The BYU Center for Animation continued its decade-long winning streak after winning first place in the animation category last weekend for "Estefan" at the 34th College Television Awards.
The six-minute 3D animated short took nearly two years to complete, with 25-40 students working on the project at any one time.
Unlike many past award-winners from the animation department, "Estefan" is upbeat and lighthearted, creating the opportunity for more over-the-top effects.
“Animation lends itself to exaggeration, and 'Estefan' is all about exaggeration,” said Lauren Oppenlander, the story and layout lead, in a press release.
The short stars an unlikely hero, the brilliant Estefan, a Spanish hairdresser, facing the challenge of his career — a woman with no hair.
When Oppenlander first imagined Estefan, he was as "a cocky barber who thought he was the best," but as Oppenlander went to develop his character, Estefan transformed.
"(H)aving him in a fancy salon — making him not a cutter of hair but an artist — added to his eccentricity and exceeding pride that was fun to play off," Oppenlander said in an email. "He is the center of the universe and we are but lowly creators blessed to share this earth with one as great as he."
Estefan's over-the-top personality also created a challenge for the animators: how to keep Estefan his bombastic self while still having the audience love him.
Lauren Taylor, a recent BYU graduate and producer of "Estefan," said the team worked hard to find a lovable balance.
"Our story team did a great job of keeping him pompous and proud, but completely lovable," Taylor said in an email. "He is so proudly stubborn. He's tireless in finding the right solution. And of course, he knows he's the best because of it."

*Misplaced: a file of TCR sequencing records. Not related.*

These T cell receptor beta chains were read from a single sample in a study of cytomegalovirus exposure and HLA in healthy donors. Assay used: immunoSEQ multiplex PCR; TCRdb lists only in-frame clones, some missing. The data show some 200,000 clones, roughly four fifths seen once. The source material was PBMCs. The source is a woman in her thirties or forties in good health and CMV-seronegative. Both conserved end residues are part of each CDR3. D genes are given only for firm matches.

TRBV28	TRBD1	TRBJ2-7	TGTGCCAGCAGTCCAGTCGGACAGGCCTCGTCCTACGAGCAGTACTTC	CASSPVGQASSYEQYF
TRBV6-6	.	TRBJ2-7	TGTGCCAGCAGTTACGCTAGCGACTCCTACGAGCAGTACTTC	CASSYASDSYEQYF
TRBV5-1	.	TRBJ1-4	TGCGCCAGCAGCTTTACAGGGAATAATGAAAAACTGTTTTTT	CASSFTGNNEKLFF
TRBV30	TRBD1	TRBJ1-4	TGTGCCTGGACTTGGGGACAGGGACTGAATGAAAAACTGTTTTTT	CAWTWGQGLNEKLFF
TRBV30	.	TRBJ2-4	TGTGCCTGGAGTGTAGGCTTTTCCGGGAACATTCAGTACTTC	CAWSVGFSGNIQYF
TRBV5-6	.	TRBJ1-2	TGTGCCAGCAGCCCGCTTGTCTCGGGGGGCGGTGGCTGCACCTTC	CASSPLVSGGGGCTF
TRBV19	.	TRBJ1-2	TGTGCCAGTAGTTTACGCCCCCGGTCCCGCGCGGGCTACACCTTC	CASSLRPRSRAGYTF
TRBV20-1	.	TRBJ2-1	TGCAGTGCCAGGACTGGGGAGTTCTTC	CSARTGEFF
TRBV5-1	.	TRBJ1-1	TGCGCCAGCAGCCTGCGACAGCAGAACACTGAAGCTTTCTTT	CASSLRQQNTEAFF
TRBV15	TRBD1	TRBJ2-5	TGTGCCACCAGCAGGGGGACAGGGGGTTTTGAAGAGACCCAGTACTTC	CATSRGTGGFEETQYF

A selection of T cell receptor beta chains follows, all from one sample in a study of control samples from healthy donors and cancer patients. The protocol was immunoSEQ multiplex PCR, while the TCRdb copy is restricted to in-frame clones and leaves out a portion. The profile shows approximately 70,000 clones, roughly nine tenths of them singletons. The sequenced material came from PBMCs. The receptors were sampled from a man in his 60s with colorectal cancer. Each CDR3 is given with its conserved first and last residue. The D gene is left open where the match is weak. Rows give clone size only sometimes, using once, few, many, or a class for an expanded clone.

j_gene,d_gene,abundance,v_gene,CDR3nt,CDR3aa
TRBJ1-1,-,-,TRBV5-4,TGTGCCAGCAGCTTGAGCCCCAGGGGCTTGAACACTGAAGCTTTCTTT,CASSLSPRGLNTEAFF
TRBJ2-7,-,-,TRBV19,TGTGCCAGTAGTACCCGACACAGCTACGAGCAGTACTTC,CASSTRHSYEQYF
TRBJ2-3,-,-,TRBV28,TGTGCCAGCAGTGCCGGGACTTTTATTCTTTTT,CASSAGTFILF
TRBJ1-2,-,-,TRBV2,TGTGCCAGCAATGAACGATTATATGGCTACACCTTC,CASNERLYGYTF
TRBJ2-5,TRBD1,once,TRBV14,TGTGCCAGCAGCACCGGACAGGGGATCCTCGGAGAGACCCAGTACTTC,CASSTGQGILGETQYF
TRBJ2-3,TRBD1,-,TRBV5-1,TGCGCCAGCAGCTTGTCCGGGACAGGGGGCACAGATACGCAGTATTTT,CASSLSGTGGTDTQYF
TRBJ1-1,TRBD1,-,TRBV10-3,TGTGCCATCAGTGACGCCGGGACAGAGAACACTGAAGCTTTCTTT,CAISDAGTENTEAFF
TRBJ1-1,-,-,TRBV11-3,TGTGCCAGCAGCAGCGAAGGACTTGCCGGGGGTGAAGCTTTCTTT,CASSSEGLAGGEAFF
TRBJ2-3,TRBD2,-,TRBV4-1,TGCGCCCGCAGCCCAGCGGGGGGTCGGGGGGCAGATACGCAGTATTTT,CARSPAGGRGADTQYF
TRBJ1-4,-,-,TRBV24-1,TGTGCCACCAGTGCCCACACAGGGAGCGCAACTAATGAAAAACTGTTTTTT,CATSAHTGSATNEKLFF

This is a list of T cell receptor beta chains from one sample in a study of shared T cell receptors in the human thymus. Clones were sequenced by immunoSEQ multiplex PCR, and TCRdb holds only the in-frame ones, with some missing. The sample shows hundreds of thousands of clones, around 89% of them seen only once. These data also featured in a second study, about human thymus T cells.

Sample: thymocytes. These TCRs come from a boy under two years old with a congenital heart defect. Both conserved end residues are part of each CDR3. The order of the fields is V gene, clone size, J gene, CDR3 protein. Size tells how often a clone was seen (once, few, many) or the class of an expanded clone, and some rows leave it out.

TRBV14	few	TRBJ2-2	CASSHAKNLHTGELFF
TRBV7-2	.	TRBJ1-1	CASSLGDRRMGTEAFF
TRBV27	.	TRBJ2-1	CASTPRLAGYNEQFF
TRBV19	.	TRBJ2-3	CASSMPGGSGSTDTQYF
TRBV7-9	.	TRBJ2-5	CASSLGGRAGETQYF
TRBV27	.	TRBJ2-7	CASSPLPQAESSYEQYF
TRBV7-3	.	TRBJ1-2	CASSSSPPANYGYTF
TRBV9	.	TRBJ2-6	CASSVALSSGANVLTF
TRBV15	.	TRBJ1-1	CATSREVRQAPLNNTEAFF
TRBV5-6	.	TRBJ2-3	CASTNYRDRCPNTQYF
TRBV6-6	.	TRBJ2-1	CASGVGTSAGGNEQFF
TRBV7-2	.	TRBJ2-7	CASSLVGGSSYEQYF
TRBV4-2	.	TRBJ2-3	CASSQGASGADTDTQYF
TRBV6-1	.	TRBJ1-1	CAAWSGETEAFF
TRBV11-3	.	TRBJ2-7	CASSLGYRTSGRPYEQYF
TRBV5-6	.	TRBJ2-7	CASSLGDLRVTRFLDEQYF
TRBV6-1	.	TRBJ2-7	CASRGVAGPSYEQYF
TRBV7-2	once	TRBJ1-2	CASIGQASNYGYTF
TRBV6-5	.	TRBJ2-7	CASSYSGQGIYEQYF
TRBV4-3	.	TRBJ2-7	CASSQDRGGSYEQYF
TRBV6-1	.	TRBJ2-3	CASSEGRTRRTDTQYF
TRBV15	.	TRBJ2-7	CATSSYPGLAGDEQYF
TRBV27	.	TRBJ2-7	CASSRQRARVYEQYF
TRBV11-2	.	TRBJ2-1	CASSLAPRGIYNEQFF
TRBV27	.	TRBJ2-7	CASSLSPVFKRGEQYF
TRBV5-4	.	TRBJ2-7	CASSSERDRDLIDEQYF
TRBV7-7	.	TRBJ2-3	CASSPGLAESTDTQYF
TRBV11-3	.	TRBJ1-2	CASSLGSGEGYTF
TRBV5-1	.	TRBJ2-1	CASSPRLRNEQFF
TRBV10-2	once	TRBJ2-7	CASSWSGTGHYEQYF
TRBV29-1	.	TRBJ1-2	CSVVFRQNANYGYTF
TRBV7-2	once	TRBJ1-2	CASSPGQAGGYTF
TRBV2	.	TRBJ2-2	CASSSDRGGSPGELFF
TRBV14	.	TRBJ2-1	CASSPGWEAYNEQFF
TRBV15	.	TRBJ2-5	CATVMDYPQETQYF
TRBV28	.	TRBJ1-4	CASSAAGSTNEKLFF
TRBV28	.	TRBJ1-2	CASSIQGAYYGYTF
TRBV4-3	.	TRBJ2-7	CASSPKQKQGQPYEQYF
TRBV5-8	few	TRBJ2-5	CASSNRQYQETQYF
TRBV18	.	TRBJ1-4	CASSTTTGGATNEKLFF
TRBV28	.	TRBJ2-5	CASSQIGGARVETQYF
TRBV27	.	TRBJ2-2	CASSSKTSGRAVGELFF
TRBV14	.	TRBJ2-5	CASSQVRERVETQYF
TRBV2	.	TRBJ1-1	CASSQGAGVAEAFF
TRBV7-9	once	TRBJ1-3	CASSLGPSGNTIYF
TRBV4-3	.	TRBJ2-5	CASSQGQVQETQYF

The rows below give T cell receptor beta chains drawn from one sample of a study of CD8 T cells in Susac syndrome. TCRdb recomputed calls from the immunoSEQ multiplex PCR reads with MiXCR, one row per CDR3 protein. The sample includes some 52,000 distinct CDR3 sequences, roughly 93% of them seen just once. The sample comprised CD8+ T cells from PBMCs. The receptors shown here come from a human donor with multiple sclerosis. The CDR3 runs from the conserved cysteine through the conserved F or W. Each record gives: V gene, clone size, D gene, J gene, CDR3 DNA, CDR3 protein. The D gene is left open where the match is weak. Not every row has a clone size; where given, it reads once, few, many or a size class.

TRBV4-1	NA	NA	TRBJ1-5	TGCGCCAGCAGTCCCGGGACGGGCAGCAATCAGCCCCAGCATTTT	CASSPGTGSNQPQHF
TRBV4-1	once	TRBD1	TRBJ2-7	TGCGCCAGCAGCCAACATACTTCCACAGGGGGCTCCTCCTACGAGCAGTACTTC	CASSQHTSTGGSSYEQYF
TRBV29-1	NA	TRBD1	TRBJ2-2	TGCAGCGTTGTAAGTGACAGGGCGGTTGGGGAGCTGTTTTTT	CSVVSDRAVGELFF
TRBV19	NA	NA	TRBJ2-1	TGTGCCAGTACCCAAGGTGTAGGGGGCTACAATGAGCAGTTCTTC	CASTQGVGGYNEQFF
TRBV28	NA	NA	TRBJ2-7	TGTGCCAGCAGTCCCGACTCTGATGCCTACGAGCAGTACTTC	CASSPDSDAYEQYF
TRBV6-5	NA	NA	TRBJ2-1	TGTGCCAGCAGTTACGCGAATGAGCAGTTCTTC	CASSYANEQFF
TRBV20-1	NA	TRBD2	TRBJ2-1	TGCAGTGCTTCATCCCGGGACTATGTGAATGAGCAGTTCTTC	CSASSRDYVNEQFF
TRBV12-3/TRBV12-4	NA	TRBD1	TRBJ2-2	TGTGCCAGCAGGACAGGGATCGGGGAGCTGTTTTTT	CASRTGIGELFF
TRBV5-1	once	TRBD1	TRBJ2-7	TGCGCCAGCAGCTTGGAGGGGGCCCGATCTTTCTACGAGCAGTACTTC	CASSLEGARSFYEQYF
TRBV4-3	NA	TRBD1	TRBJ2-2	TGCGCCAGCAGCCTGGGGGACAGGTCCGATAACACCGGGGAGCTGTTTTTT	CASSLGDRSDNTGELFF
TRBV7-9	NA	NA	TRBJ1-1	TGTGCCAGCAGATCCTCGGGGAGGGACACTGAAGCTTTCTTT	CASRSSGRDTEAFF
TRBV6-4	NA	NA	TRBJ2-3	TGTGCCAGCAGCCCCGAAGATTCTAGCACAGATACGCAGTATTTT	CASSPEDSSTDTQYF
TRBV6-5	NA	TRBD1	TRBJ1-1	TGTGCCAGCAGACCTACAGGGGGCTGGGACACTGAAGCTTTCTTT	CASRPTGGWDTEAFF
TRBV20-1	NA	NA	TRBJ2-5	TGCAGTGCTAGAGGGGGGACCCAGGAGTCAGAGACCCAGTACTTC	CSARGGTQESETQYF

To prepare for the short, students studied flamenco dancers and bull fighters to better capture Estefan's movements and facial expressions. Students also analyzed and designed all the details of the short's environment.
The myriad minute details associated with creating such a film made winning the award that much sweeter.
"It's so fun to win with the best of people," Taylor said. "Our crew on this film was amazing and really bonded. Everybody was willing to help as much as they could and were always thinking of ways to make it even better. To get to share such a big honor together is just the best."
According to Kelly Loosli, head of the animation program and theatre and media arts assistant professor, the emphasis on large group production in the animation department is the reason the program is one of the most consistently successful in the country.
The program follows a model created by Hollywood studios. Students from two colleges and three departments come together to collaborate on a common goal.
"The faculty are great and have put an emphasis on student productions. The type of students we get create unique opportunities for both artistic and technical excellence," Loosli said in an email.
As "Estefan" continues its festival run, it has been entered in several animation and film festivals around the world. While not available online, "Estefan" will be one of several short films to play at the "Fear No Film" component of this year’s Utah Arts Festival.
Katie Harmer is a journalism graduate of Brigham Young University and writes for Mormon Times. Email: firstname.lastname@example.org Twitter: @harmerk